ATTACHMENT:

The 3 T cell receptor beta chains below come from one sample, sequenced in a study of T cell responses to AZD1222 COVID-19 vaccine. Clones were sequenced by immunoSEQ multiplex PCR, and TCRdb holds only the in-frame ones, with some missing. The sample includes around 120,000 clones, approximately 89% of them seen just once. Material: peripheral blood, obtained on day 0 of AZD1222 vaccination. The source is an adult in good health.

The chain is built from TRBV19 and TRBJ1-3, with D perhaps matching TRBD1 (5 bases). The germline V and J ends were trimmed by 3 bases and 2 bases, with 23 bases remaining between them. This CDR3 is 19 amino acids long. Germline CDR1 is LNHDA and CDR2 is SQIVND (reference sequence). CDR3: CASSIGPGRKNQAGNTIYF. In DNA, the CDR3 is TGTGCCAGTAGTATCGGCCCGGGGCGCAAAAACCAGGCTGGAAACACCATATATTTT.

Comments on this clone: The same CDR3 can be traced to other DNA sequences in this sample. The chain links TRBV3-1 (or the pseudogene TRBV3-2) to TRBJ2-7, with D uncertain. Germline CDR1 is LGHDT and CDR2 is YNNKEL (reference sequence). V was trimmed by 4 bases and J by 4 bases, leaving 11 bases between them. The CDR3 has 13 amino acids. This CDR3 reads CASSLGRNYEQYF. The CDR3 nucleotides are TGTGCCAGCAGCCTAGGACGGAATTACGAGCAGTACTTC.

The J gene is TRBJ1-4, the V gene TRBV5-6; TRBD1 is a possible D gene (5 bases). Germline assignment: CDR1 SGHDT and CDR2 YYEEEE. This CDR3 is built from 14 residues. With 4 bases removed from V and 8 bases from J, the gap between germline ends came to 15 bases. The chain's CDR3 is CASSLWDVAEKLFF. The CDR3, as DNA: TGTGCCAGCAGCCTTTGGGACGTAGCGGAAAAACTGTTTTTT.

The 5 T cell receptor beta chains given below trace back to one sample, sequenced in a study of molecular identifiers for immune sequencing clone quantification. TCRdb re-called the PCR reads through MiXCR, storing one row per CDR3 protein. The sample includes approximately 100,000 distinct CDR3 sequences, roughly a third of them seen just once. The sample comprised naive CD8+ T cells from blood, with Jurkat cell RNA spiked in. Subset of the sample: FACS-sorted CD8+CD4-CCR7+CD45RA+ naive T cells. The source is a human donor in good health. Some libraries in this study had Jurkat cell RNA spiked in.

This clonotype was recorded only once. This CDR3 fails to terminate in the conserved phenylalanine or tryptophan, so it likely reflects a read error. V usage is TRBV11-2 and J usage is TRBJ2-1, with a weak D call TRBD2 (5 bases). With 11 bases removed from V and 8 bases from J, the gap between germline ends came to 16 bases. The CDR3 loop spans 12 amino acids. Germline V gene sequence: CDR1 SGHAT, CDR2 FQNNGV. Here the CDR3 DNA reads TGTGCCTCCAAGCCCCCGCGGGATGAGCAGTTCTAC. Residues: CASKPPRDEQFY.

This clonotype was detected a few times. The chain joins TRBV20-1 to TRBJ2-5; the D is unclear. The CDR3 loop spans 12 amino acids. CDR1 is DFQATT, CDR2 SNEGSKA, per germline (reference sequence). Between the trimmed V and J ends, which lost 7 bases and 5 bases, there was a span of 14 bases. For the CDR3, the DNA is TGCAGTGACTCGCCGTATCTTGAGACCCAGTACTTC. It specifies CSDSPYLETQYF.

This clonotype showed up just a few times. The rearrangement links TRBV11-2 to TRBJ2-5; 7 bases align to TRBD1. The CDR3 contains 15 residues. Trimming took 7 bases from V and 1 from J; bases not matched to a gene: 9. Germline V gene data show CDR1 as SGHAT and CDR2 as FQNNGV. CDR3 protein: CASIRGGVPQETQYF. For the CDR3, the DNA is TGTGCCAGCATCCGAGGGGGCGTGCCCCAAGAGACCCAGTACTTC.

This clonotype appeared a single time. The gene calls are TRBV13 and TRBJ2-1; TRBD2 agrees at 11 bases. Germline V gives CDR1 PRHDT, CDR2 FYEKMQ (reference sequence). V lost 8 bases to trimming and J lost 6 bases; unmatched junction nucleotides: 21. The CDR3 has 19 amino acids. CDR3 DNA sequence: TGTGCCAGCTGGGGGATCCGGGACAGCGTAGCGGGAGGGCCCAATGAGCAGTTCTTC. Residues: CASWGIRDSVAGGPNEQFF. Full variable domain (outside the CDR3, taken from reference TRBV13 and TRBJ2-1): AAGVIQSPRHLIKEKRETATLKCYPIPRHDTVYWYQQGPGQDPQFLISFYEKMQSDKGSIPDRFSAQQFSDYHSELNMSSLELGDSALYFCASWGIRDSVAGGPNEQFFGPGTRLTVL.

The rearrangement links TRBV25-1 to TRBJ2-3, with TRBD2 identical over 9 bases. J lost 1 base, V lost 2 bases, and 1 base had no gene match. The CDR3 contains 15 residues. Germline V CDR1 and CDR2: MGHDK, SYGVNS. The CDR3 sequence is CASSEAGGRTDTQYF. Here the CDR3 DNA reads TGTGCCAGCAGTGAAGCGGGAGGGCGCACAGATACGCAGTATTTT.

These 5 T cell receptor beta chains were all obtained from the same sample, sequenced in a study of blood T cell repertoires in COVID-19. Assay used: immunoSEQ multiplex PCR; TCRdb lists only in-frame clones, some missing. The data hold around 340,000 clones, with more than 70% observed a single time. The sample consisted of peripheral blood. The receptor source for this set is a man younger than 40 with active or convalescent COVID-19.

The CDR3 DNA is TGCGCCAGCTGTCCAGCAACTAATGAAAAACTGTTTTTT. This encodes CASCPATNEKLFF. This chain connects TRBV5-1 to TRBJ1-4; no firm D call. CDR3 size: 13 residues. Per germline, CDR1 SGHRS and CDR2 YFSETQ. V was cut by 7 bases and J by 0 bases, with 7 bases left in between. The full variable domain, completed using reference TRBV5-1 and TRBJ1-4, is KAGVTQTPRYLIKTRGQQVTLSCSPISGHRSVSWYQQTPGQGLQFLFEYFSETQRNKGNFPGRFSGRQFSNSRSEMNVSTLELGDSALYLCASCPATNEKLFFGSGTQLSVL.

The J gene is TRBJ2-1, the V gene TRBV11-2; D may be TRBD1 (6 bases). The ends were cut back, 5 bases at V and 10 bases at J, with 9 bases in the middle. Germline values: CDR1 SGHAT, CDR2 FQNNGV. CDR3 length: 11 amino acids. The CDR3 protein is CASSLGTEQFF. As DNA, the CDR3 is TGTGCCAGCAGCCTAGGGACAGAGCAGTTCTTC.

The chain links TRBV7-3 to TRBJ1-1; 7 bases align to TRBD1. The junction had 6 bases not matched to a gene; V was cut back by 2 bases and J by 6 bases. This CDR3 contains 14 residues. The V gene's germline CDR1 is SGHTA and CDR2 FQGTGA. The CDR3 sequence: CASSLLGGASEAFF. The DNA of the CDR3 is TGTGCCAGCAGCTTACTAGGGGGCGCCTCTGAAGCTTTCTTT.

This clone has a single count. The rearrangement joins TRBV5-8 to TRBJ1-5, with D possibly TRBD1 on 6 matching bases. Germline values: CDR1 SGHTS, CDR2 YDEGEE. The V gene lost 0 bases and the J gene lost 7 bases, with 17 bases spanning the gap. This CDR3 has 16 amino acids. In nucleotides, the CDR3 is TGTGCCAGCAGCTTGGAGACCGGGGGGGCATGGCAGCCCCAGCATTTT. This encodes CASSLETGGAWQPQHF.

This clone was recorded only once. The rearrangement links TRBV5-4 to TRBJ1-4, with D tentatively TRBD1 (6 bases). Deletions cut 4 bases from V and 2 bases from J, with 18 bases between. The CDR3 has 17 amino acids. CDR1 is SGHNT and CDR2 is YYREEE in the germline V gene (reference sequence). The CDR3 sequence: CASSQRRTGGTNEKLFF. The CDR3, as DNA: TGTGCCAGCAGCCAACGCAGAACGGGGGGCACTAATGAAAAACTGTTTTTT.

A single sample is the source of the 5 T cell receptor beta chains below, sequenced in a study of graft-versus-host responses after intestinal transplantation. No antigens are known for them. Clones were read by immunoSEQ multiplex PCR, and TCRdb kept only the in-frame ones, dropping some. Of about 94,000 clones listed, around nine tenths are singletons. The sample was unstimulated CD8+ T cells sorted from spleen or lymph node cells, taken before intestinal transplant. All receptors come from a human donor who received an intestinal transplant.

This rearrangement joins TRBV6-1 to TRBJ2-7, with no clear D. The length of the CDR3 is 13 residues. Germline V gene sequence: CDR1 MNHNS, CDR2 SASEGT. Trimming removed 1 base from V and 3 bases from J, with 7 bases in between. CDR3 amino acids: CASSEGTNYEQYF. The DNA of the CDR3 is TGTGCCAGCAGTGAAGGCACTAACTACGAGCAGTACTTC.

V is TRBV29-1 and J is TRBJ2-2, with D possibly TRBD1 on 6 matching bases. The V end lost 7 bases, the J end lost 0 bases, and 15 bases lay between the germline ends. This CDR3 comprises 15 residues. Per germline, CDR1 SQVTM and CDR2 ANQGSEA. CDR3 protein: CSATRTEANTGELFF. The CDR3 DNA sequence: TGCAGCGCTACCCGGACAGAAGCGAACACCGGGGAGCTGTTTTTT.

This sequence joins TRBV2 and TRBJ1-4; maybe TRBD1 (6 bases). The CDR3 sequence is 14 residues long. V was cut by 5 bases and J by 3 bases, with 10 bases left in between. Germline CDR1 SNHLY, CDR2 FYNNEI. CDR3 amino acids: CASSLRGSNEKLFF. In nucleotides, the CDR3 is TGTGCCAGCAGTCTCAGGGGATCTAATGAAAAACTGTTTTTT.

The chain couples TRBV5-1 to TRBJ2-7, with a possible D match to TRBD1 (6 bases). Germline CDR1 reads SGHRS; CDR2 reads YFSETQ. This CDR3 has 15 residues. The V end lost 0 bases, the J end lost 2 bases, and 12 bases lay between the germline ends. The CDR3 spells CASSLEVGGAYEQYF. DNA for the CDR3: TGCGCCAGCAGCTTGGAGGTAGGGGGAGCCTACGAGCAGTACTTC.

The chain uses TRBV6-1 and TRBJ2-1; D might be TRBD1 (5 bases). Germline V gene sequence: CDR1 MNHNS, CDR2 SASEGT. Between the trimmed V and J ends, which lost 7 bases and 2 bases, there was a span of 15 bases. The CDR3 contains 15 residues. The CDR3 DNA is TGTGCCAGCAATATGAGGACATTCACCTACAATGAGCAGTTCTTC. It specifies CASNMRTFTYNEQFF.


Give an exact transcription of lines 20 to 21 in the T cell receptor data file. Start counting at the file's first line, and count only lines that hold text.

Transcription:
This sequence joins TRBV2 and TRBJ1-4; maybe TRBD1 (6 bases). The CDR3 sequence is 14 residues long. V was cut by 5 bases and J by 3 bases, with 10 bases left in between. Germline CDR1 SNHLY, CDR2 FYNNEI. CDR3 amino acids: CASSLRGSNEKLFF. In nucleotides, the CDR3 is TGTGCCAGCAGTCTCAGGGGATCTAATGAAAAACTGTTTTTT.

The chain couples TRBV5-1 to TRBJ2-7, with a possible D match to TRBD1 (6 bases). Germline CDR1 reads SGHRS; CDR2 reads YFSETQ. This CDR3 has 15 residues. The V end lost 0 bases, the J end lost 2 bases, and 12 bases lay between the germline ends. The CDR3 spells CASSLEVGGAYEQYF. DNA for the CDR3: TGCGCCAGCAGCTTGGAGGTAGGGGGAGCCTACGAGCAGTACTTC.